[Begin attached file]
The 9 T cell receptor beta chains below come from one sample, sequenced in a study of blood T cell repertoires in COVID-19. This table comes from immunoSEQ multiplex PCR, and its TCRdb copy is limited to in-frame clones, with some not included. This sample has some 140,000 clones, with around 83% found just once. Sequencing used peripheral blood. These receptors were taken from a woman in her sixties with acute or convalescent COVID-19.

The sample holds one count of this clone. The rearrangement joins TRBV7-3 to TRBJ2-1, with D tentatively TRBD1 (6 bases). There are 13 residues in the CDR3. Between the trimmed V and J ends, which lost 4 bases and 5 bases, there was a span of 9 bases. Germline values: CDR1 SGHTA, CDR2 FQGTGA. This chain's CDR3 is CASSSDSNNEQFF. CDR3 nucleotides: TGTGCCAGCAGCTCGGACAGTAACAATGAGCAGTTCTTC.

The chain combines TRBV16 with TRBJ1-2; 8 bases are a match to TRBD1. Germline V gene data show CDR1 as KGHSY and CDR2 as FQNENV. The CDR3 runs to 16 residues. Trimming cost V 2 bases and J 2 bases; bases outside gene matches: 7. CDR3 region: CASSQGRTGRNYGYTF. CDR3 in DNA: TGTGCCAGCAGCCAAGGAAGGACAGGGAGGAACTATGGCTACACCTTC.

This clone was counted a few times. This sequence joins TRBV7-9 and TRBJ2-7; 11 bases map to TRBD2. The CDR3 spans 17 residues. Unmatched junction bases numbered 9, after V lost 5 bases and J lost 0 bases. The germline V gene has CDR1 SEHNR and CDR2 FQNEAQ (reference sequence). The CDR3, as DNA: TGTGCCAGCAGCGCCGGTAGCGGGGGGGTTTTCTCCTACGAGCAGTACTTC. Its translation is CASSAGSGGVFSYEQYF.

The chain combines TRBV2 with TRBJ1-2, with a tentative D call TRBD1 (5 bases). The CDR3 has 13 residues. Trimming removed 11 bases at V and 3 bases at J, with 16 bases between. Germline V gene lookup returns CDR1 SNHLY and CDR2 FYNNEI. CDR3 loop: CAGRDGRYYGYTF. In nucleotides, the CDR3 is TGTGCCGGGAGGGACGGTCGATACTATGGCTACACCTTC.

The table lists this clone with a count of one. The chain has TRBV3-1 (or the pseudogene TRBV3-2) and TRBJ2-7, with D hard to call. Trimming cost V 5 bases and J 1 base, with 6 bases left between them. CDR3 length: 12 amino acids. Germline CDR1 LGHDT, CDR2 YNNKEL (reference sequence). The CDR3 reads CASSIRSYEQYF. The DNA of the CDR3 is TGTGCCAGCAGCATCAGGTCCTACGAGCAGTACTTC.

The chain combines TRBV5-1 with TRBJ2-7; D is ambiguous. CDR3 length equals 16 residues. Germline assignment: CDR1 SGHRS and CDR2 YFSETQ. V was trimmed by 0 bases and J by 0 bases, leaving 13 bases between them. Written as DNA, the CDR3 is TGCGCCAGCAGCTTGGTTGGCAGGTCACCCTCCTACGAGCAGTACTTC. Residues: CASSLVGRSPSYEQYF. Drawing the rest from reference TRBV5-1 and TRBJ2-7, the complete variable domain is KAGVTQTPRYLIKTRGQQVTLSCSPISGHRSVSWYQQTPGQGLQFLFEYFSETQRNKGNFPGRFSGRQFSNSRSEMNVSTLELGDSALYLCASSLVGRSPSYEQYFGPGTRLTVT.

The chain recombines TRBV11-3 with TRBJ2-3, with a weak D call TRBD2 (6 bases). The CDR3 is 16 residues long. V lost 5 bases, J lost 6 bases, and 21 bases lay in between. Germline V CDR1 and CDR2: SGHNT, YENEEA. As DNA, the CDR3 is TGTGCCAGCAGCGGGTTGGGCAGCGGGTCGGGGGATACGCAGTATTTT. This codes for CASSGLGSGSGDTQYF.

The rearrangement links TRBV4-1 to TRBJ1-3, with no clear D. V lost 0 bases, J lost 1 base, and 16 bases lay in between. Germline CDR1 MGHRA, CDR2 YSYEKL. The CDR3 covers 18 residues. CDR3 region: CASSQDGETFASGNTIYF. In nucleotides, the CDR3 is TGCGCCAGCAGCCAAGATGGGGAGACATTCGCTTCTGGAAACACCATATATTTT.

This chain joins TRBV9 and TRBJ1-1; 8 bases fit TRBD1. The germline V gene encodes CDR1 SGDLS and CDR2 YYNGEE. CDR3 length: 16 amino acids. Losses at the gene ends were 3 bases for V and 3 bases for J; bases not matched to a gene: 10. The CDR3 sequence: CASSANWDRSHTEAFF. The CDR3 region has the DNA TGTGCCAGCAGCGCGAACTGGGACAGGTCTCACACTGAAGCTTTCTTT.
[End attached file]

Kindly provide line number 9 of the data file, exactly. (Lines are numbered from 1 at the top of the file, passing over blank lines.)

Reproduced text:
The rearrangement links TRBV4-1 to TRBJ1-3, with no clear D. V lost 0 bases, J lost 1 base, and 16 bases lay in between. Germline CDR1 MGHRA, CDR2 YSYEKL. The CDR3 covers 18 residues. CDR3 region: CASSQDGETFASGNTIYF. In nucleotides, the CDR3 is TGCGCCAGCAGCCAAGATGGGGAGACATTCGCTTCTGGAAACACCATATATTTT.